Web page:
Scientists at the University of Utah have demonstrated the world's first bandpass filter to employ an unused gap in the electromagnetic spectrum. Working in the terahertz gap, which is centered on 1 trillion cycles/second, the scientists have harnessed surface plasmon polaritons to realize one of the three essential components required for communications systems.
This region of unlicensed spectrum has garnered special attention since the 9/11 terror attacks, because terahertz radiation penetrates clothing but not metals, enabling terahertz scanners to easily spot concealed weapons.
Terahertz bandpass filters are electrical and optical hybrids that could enable scanners with X-ray vision, but without their damaging effects, as well as ultrahigh-speed communications systems.
When plasmon polaritons are coupled to an electromagnetic wave between a perforated metal surface, with air acting as a dielectric, they "constructively interfere at specific frequencies, enabling a quasicrystal that acts as a very efficient bandpass filter in the terahertz band," said Ajay Nahata, an electrical engineer and associate professor at the University of Utah (Salt Lake City). "Next we plan on building modulators that transmit the terahertz radiation like an optical device, but which can be switched with electrical signals." Such a scheme would enable "very high-speed communications as well as better security scanners."
Many technical obstacles will have to be cleared away before terahertz radiation can be widely used. In particular, engineers will have to invent ways to switch and modulate these elusive waveforms. That's one reason "why this region of the electromagnetic spectrum has never been harnessed," said Nahata. "The most interesting problems are how to make tunable filters, how to make modulators and how to make switches that are true hybrids--devices that are both optical and electrical, not one or the other."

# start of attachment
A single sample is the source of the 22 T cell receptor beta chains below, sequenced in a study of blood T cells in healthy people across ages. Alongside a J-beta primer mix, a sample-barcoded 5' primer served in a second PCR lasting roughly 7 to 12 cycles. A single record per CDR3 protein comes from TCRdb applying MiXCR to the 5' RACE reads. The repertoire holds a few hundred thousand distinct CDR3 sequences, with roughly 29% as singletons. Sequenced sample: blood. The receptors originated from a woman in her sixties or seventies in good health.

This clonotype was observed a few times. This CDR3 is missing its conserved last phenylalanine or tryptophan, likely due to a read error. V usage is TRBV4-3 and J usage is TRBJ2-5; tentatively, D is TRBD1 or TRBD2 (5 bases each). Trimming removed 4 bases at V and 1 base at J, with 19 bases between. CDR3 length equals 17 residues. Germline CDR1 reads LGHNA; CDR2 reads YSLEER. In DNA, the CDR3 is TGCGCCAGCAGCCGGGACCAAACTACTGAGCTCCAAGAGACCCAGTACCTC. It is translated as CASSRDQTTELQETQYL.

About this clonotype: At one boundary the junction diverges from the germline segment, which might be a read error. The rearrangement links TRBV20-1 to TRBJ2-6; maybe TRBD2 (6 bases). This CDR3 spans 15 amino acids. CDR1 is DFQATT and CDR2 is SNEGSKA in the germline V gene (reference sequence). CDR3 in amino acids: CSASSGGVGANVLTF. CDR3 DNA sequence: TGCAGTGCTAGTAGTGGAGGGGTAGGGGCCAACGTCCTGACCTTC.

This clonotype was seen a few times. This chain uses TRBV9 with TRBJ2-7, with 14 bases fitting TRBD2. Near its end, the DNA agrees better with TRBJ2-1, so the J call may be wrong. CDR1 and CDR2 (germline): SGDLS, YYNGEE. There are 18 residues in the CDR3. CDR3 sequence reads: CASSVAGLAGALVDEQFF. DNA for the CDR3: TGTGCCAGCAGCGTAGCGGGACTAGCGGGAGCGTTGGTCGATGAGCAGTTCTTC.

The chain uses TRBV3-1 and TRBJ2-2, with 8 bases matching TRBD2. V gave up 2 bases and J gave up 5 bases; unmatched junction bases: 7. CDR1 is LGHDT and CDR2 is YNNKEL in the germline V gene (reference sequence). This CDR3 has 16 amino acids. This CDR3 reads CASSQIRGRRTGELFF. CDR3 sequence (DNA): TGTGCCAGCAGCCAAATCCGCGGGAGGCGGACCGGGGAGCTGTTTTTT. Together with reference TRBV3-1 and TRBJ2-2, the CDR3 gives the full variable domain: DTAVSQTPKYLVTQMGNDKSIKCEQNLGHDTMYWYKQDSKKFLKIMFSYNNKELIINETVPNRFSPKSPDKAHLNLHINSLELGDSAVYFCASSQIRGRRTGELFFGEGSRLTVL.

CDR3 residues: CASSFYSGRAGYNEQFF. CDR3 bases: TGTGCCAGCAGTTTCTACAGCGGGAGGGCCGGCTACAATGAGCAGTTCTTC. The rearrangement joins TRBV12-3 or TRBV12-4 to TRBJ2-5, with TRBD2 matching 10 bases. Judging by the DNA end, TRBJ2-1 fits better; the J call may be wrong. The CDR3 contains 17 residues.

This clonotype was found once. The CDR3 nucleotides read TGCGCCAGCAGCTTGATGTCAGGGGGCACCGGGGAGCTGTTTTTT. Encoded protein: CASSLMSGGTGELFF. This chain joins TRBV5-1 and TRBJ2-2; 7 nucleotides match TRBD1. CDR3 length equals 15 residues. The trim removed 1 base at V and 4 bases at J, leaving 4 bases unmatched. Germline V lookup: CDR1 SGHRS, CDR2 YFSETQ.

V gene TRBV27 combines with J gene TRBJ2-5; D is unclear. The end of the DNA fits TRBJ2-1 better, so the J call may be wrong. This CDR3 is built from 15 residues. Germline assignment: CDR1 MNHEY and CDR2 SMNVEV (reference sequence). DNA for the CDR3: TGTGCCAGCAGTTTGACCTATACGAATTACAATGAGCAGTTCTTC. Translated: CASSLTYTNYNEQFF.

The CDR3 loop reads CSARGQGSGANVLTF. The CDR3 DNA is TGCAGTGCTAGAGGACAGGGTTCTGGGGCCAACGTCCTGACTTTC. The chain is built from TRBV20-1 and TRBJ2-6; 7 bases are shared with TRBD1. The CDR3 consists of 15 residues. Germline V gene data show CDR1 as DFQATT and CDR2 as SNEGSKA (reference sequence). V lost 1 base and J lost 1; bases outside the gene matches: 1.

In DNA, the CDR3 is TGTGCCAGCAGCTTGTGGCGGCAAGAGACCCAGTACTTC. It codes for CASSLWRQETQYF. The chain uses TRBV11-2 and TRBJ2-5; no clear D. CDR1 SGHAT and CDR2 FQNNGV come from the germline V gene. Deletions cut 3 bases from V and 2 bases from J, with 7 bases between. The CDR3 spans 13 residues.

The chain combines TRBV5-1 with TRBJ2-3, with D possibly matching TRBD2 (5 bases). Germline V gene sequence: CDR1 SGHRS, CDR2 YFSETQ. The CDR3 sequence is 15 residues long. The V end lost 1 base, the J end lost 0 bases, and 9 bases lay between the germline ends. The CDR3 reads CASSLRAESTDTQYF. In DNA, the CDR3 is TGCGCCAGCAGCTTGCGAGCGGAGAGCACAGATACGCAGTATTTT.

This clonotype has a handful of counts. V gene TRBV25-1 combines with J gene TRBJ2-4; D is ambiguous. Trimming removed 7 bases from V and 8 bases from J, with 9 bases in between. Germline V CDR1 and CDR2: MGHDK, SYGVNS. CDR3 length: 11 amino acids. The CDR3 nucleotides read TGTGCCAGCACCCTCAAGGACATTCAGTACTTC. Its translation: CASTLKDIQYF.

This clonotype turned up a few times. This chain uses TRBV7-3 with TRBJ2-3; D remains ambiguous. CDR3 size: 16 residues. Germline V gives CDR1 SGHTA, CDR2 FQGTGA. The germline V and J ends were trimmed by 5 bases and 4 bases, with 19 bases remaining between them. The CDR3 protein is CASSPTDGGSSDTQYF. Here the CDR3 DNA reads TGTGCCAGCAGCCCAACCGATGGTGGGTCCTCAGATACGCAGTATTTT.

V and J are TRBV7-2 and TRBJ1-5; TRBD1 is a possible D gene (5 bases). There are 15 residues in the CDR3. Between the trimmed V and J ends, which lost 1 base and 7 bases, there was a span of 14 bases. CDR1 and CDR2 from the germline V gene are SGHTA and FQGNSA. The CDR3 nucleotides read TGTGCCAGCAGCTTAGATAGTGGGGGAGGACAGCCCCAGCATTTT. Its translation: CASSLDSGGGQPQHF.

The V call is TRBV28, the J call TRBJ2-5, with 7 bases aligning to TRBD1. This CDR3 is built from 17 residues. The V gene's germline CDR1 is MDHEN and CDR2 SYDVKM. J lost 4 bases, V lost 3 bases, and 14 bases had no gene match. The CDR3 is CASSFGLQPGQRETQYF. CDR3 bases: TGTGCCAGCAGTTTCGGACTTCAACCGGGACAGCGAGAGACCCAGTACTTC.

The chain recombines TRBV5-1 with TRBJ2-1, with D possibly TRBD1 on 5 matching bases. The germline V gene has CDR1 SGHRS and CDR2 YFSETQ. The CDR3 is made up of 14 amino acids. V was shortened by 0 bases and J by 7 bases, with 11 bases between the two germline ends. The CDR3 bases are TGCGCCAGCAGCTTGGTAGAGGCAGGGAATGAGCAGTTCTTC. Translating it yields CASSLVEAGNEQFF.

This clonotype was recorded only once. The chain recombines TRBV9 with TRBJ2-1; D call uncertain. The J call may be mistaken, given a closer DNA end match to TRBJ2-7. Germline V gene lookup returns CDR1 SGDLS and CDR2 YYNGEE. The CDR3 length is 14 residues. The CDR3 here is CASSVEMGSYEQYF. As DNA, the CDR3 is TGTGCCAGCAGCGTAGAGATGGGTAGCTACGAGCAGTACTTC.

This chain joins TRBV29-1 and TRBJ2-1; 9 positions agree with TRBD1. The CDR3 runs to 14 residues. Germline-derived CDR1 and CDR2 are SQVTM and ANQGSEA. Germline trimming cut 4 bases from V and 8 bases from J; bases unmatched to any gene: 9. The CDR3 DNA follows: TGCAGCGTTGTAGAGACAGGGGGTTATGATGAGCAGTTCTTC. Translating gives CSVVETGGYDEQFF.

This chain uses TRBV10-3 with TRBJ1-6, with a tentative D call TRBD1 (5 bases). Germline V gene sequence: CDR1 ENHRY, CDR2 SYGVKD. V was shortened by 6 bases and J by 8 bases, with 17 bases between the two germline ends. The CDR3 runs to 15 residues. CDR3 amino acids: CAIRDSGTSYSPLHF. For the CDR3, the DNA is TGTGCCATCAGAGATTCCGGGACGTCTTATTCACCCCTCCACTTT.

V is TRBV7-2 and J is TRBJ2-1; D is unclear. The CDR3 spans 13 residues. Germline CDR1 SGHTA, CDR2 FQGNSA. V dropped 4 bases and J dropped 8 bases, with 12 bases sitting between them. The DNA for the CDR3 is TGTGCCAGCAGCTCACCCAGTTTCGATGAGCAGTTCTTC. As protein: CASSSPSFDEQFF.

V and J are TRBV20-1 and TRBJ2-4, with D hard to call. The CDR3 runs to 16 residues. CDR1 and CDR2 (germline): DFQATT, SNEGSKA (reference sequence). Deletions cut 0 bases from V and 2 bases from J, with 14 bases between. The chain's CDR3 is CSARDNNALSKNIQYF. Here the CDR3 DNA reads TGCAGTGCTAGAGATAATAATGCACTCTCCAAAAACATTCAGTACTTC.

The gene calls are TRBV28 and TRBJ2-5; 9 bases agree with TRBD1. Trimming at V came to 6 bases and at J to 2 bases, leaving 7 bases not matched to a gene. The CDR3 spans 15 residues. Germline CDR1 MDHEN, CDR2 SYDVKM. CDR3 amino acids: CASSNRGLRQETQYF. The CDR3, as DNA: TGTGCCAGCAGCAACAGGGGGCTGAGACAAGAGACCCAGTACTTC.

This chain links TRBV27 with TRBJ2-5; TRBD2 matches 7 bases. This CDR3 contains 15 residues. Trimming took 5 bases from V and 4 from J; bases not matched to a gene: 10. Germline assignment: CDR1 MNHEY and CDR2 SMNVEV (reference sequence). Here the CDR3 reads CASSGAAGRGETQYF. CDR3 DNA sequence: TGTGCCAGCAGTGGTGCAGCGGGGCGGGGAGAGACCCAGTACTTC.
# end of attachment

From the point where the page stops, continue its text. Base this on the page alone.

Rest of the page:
Surface plasmon polaritons consist of a resonating collection of electrons at the boundary between a conductor and an insulator. They meld electrons with photons to form a new order of object called a quasiparticle. Surface plasmon polaritons have already been shown to enhance transmission in certain optical bands, but the Utah implementation is the first to act as a bandpass filter in the terahertz band.
The deceptively simple device, a metal film perforated in the pattern of a crystal, uses the same principle as windows on microwave ovens, which are covered with a perforated metal plate. Since the holes in this plate are smaller than the centimeter wavelength of microwaves, the microwaves cannot pass through. But light waves can, enabling you to see inside.
Nahata's quasicrystal is likewise perforated with holes that are a fraction of the millimeter wavelength of terahertz radiation. But the size has been carefully chosen to generate surface plasmon polar- itons that resonate at specific frequencies, enabling those bands to pass. Nahata and his colleagues fabricated various quasicrystal topologies that tailored the width and center frequency of this terahertz bandpass filter by adjusting the size of the holes from a quarter to a half a millimeter.
Nahata performed the work with physics professor Valy Vardeny, postdoctoral researcher Tatsunosuke Matsui and EE doctoral candidate Amit Agrawa.
In addition to applications in communications, the researchers also focused on detecting concealed metal, and chemical and biological weapons. Next they plan to build hybrid switches and modulators, thereby realizing all the component parts needed for terahertz systems.